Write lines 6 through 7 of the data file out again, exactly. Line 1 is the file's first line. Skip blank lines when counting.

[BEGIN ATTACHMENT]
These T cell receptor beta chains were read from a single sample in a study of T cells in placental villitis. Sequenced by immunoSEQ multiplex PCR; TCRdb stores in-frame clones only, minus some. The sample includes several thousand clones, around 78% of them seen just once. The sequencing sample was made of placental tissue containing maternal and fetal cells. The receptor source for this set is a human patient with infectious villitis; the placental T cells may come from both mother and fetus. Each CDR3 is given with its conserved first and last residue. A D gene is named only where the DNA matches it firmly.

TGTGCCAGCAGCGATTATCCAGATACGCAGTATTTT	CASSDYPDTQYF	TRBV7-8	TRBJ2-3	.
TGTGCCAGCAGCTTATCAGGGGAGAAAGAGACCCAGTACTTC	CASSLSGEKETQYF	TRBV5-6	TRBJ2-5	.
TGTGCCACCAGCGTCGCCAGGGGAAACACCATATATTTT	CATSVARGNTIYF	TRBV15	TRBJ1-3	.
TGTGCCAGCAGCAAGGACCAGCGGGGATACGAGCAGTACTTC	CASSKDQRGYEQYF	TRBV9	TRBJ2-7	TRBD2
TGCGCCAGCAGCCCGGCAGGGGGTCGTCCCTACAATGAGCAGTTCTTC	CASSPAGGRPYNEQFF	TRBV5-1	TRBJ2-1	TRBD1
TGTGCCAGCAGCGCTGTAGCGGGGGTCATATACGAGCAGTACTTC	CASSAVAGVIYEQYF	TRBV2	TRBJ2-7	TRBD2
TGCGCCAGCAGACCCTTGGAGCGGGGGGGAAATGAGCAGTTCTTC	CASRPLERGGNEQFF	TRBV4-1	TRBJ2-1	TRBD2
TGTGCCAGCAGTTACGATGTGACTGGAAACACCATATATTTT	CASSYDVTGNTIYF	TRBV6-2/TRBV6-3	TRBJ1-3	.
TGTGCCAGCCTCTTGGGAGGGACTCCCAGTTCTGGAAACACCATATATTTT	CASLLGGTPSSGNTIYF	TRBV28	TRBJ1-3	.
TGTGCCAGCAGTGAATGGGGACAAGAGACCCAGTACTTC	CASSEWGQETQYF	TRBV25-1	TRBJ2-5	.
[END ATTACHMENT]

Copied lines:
TGCGCCAGCAGCCCGGCAGGGGGTCGTCCCTACAATGAGCAGTTCTTC	CASSPAGGRPYNEQFF	TRBV5-1	TRBJ2-1	TRBD1
TGTGCCAGCAGCGCTGTAGCGGGGGTCATATACGAGCAGTACTTC	CASSAVAGVIYEQYF	TRBV2	TRBJ2-7	TRBD2